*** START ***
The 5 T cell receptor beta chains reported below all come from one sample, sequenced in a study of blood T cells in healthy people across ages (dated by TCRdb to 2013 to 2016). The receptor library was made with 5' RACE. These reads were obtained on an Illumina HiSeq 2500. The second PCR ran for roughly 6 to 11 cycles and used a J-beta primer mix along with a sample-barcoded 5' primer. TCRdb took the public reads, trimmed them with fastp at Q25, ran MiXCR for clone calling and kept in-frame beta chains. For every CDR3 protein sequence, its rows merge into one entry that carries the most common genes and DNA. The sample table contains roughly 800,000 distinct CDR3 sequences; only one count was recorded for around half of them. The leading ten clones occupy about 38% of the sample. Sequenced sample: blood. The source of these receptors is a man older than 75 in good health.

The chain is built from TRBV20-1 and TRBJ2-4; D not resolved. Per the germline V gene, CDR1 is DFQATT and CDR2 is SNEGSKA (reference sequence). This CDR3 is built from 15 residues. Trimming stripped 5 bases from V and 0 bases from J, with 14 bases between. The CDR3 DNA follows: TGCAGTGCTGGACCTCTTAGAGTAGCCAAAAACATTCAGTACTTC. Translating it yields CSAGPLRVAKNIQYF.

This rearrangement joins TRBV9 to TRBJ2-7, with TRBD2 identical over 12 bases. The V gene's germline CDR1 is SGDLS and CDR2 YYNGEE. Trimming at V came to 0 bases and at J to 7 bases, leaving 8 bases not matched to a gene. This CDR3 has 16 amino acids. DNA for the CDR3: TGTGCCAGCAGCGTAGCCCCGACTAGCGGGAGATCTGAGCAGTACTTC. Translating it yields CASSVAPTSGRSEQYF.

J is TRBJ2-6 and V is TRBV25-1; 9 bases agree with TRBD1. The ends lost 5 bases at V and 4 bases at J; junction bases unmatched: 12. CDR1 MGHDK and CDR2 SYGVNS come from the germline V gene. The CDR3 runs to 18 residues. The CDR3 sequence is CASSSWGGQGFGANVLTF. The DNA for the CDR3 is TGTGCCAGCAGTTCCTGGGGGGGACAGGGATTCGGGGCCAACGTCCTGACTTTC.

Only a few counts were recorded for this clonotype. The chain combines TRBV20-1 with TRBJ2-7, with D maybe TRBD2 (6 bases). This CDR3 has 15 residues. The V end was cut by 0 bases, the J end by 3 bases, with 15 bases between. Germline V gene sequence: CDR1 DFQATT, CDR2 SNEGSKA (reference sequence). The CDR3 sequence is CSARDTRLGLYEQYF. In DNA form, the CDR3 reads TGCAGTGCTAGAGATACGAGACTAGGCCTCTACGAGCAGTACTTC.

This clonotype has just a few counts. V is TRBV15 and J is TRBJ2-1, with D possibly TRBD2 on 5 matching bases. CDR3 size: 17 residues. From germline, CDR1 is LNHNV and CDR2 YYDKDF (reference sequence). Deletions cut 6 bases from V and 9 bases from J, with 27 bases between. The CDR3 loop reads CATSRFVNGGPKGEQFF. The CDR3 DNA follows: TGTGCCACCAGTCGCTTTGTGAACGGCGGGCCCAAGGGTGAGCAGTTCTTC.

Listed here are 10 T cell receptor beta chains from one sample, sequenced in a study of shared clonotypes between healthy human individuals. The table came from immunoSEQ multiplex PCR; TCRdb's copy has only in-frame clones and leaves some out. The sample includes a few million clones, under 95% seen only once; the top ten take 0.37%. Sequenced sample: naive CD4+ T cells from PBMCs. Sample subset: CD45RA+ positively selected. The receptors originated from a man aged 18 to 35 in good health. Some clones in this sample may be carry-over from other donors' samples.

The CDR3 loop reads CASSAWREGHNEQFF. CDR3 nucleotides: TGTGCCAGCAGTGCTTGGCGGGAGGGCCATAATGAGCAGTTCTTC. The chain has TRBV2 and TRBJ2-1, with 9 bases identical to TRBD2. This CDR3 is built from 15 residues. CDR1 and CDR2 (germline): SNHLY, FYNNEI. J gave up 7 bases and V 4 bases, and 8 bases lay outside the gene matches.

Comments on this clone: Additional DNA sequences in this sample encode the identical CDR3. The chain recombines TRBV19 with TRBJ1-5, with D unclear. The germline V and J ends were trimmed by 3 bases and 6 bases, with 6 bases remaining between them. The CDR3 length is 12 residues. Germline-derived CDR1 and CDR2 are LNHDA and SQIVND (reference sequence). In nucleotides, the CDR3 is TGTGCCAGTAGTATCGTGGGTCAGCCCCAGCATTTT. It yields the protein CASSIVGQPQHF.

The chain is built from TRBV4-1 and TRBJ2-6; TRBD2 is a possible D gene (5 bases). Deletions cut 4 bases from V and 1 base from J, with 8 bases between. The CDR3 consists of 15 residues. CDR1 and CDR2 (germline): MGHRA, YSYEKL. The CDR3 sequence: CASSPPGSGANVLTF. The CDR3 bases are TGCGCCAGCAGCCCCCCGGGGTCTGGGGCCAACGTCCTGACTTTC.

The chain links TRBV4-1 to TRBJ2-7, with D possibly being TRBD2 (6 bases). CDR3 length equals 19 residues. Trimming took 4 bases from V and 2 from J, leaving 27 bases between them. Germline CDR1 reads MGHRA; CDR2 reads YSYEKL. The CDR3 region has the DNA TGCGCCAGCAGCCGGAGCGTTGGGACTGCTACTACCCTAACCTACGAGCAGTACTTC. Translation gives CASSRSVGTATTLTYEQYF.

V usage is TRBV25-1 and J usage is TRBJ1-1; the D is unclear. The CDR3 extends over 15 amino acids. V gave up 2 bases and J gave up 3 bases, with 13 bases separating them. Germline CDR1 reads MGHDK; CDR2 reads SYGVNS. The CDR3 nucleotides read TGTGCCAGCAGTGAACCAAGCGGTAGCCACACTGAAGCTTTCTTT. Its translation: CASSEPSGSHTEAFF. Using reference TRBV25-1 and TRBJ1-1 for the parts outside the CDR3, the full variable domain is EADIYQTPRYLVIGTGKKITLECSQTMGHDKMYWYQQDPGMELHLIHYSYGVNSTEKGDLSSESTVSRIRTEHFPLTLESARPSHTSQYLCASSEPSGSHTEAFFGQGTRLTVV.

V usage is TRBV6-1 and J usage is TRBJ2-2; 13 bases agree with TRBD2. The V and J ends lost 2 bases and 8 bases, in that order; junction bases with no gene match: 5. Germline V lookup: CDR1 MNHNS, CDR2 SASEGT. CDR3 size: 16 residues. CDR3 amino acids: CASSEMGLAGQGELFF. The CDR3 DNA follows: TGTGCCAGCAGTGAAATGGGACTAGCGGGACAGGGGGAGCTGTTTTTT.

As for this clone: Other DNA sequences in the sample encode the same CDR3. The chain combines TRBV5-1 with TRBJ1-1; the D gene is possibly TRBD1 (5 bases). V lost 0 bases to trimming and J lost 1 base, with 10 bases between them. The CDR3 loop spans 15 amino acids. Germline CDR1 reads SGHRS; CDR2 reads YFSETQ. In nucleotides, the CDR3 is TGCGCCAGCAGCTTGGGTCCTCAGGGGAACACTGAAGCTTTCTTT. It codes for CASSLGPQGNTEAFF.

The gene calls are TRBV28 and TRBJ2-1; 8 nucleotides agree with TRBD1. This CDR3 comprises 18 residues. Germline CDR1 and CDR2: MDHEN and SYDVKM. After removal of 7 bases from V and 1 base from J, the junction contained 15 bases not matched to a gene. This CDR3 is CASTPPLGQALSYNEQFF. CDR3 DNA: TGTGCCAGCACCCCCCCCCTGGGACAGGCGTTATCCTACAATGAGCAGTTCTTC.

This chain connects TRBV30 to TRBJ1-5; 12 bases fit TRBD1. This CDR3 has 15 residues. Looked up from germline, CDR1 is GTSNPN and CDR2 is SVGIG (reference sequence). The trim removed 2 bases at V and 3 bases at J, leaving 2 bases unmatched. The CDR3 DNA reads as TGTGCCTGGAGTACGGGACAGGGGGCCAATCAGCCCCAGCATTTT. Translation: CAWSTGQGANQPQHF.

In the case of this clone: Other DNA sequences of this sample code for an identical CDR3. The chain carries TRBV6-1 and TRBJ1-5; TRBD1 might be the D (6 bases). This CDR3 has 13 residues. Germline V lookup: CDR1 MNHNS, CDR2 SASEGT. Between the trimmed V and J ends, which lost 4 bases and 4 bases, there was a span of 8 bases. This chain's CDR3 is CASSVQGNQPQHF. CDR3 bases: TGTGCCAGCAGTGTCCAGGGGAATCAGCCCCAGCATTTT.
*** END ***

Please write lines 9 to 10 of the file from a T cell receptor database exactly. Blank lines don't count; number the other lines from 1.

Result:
Comments on this clone: Additional DNA sequences in this sample encode the identical CDR3. The chain recombines TRBV19 with TRBJ1-5, with D unclear. The germline V and J ends were trimmed by 3 bases and 6 bases, with 6 bases remaining between them. The CDR3 length is 12 residues. Germline-derived CDR1 and CDR2 are LNHDA and SQIVND (reference sequence). In nucleotides, the CDR3 is TGTGCCAGTAGTATCGTGGGTCAGCCCCAGCATTTT. It yields the protein CASSIVGQPQHF.

The chain is built from TRBV4-1 and TRBJ2-6; TRBD2 is a possible D gene (5 bases). Deletions cut 4 bases from V and 1 base from J, with 8 bases between. The CDR3 consists of 15 residues. CDR1 and CDR2 (germline): MGHRA, YSYEKL. The CDR3 sequence: CASSPPGSGANVLTF. The CDR3 bases are TGCGCCAGCAGCCCCCCGGGGTCTGGGGCCAACGTCCTGACTTTC.